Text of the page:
Different gasses bond to the material in different ways. Propane, for example grabs less of the plant’s matter compared to butane when extracting in a closed-loop extractor. Butane will pull more plant matter and produce a higher yield, but may produce a darker colored product. Since propane grabs less of plant matter, it typically produces a blonde, light end product.
Blended gas mixtures have become very popular to use in closed-loop BHO extraction systems in the recent years because of the product it can yield. By using a blended mixture of gas while extracting essential oils, you get the best of both worlds. The butane part of the mix will keep the pressure inside the extraction machine very low and pull out a large percentage of the plant’s oils, while the propane will increase the pressure slightly, but it will grab slightly less chloroplast from the material (which causes dark color). This will cause your end product to be significantly more blonde and clear.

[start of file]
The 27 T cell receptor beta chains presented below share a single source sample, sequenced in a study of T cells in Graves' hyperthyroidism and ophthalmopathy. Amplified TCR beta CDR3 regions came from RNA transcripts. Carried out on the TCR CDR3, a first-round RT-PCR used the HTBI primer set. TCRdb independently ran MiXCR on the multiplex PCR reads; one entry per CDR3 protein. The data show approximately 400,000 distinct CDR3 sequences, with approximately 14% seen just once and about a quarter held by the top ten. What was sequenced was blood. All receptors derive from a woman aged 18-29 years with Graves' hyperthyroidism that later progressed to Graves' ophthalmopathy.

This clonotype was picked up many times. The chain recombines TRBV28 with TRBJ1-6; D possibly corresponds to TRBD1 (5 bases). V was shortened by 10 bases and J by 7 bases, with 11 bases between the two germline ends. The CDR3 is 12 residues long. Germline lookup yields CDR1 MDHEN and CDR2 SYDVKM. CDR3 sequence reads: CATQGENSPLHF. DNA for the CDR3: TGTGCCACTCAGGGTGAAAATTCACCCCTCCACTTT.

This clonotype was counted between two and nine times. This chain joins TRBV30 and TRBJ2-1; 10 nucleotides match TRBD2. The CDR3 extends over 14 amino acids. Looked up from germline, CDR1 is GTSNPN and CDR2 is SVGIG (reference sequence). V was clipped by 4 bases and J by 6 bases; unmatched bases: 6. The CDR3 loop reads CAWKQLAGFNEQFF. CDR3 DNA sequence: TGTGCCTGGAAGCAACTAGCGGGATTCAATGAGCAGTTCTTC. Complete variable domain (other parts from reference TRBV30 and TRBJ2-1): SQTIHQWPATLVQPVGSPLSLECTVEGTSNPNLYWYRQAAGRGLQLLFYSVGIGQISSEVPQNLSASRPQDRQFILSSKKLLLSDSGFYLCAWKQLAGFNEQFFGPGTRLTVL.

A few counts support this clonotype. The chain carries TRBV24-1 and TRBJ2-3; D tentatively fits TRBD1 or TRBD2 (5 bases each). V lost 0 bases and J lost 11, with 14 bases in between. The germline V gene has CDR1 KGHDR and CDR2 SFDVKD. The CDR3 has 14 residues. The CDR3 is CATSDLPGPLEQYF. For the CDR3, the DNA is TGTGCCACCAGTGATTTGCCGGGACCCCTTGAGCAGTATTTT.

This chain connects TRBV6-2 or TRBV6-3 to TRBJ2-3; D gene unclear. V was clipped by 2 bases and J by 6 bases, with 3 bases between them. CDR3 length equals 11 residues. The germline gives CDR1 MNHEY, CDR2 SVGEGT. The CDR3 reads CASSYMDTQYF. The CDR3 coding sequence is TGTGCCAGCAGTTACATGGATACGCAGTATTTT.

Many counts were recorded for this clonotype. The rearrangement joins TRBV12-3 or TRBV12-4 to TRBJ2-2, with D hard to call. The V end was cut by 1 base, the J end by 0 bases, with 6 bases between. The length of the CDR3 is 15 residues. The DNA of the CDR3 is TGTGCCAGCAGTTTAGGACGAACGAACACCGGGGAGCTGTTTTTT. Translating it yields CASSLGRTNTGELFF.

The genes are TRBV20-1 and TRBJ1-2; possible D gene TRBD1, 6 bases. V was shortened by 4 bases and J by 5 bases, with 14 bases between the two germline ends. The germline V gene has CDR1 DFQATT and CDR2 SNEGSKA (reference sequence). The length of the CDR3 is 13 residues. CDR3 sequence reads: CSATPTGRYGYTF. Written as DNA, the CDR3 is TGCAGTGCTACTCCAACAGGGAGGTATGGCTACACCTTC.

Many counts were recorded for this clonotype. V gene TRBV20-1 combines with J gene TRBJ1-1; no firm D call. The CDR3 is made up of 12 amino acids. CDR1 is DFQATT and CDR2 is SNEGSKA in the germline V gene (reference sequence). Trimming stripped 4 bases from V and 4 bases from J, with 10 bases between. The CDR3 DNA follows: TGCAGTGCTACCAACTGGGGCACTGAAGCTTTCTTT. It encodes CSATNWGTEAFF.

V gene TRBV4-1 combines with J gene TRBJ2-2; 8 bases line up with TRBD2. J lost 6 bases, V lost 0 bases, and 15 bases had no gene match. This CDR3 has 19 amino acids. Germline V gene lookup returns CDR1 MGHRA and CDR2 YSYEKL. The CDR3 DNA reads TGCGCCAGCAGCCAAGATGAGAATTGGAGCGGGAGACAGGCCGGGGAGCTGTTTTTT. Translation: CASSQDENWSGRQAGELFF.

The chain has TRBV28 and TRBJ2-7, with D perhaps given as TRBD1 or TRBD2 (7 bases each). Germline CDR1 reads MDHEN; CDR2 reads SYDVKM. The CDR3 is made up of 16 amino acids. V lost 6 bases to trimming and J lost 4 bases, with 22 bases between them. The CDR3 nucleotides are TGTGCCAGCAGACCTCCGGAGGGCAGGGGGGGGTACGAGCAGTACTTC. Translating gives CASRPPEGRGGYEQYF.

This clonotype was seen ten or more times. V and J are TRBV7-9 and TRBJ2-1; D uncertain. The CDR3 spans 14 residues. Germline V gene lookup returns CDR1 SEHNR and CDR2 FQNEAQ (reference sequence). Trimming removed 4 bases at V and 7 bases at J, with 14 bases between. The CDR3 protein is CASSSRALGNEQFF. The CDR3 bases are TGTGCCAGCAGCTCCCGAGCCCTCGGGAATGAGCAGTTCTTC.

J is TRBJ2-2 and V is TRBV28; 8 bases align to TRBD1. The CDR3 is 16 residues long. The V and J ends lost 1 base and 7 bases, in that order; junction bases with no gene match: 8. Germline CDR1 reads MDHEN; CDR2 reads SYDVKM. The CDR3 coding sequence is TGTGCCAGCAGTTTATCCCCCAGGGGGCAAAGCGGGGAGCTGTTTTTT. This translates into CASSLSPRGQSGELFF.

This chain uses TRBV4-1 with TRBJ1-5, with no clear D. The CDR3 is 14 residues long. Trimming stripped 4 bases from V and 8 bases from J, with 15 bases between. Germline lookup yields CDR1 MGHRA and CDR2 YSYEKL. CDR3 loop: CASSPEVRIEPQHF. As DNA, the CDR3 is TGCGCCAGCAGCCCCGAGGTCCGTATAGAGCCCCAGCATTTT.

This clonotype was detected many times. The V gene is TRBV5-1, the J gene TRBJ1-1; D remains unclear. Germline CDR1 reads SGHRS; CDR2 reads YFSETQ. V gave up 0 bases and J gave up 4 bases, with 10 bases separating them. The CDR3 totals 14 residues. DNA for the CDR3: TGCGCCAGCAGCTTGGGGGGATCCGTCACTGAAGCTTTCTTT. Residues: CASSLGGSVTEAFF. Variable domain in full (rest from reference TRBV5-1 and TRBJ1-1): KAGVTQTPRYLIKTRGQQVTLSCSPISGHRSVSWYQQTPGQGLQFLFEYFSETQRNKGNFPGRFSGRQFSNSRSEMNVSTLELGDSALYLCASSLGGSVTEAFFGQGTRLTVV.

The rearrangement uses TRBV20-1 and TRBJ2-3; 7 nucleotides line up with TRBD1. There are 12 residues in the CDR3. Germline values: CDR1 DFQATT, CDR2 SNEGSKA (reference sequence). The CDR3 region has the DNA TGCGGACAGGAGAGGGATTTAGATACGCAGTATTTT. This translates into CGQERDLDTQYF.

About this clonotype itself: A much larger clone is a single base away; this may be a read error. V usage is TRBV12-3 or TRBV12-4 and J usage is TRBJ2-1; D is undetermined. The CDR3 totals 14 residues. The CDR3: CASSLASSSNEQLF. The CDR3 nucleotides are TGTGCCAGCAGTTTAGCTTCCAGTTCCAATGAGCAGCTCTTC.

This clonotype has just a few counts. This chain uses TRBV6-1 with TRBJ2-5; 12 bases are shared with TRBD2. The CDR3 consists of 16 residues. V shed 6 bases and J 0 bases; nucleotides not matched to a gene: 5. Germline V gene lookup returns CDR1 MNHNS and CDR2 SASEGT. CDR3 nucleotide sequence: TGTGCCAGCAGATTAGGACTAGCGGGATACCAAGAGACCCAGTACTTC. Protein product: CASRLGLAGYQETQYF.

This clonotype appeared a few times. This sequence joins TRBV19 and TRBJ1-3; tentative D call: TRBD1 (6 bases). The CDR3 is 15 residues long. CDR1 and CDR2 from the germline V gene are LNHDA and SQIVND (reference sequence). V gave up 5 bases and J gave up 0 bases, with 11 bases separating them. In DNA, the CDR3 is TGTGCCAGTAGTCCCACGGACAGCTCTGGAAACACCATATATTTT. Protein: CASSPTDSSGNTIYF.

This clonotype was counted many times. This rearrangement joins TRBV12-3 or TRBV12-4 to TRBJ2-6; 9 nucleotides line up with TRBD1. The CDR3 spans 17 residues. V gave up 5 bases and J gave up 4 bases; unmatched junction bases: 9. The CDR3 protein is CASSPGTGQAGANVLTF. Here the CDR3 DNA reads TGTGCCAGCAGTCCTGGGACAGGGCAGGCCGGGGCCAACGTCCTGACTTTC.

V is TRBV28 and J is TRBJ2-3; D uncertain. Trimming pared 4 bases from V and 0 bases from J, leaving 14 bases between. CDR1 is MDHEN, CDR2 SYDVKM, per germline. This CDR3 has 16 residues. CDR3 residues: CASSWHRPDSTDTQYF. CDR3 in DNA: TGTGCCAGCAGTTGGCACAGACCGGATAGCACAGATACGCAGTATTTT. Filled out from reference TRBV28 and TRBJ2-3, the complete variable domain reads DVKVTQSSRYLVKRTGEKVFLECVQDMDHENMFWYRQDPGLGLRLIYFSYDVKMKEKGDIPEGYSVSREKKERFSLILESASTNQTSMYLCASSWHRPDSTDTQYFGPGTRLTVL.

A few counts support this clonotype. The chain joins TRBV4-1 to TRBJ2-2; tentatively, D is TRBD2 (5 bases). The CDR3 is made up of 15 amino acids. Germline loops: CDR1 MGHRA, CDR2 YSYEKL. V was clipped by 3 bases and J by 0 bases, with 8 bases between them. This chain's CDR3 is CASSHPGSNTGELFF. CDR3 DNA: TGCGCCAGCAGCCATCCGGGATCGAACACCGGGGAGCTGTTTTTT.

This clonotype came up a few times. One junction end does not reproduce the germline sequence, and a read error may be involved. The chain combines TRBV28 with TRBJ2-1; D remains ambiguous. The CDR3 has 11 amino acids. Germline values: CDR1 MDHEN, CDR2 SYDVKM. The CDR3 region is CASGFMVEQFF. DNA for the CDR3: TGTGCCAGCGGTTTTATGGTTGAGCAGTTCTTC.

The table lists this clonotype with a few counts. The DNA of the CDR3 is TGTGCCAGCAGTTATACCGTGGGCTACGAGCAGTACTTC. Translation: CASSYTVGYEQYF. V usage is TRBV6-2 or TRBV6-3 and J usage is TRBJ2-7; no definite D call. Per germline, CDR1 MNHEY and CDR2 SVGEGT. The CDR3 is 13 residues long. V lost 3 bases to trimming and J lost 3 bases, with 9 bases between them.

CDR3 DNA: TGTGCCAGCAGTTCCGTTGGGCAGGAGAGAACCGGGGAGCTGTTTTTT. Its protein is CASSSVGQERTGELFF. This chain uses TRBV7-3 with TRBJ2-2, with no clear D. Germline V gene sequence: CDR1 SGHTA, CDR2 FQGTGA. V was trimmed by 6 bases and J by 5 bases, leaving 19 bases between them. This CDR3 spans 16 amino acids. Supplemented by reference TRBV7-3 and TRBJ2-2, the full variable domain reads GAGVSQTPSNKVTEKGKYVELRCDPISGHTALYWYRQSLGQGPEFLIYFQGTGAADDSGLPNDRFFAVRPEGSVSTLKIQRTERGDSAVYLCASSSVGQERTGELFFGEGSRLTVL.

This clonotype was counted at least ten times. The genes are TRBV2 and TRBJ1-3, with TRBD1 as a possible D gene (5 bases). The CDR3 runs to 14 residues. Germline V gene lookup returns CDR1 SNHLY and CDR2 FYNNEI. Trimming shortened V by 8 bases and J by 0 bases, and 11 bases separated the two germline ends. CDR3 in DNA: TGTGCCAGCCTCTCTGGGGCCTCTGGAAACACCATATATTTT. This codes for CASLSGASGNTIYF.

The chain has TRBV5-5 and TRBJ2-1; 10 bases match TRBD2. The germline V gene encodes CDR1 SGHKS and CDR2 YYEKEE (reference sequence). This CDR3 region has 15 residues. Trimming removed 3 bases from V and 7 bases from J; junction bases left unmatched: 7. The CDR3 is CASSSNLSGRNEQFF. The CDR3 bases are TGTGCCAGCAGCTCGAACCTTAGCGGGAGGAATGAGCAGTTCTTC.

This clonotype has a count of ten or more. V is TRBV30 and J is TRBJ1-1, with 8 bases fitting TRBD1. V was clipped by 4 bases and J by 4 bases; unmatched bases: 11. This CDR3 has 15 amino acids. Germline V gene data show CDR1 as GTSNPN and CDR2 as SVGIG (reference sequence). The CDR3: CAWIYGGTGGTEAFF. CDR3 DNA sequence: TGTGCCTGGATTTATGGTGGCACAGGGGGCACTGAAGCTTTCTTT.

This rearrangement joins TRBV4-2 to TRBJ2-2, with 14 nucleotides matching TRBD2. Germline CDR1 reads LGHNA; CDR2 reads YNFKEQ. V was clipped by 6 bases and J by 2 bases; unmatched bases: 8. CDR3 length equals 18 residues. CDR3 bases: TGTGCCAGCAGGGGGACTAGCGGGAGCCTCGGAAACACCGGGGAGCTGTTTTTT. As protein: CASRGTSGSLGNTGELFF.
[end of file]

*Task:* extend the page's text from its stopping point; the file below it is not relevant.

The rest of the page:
The vapor pressure of propane and butane differ greatly. Propane at the 40°F has a vapor pressure of approximately 65psi, while butane’s vapor pressure is barely above 3psi. When dealing with a blended gas mixture, it is important to know the vapor pressure curve of that blend. For instance, in a 70-30 butane/propane mix, the vapor pressure at 40°F is 20psi. This curve is in between the vapor curves of propane and butane. Butane will remain at a relatively low vapor pressure regardless of it’s temperature. It is imperative that you monitor the vapor pressure inside BHO closed loop extraction systems to ensure a safe and efficient operation.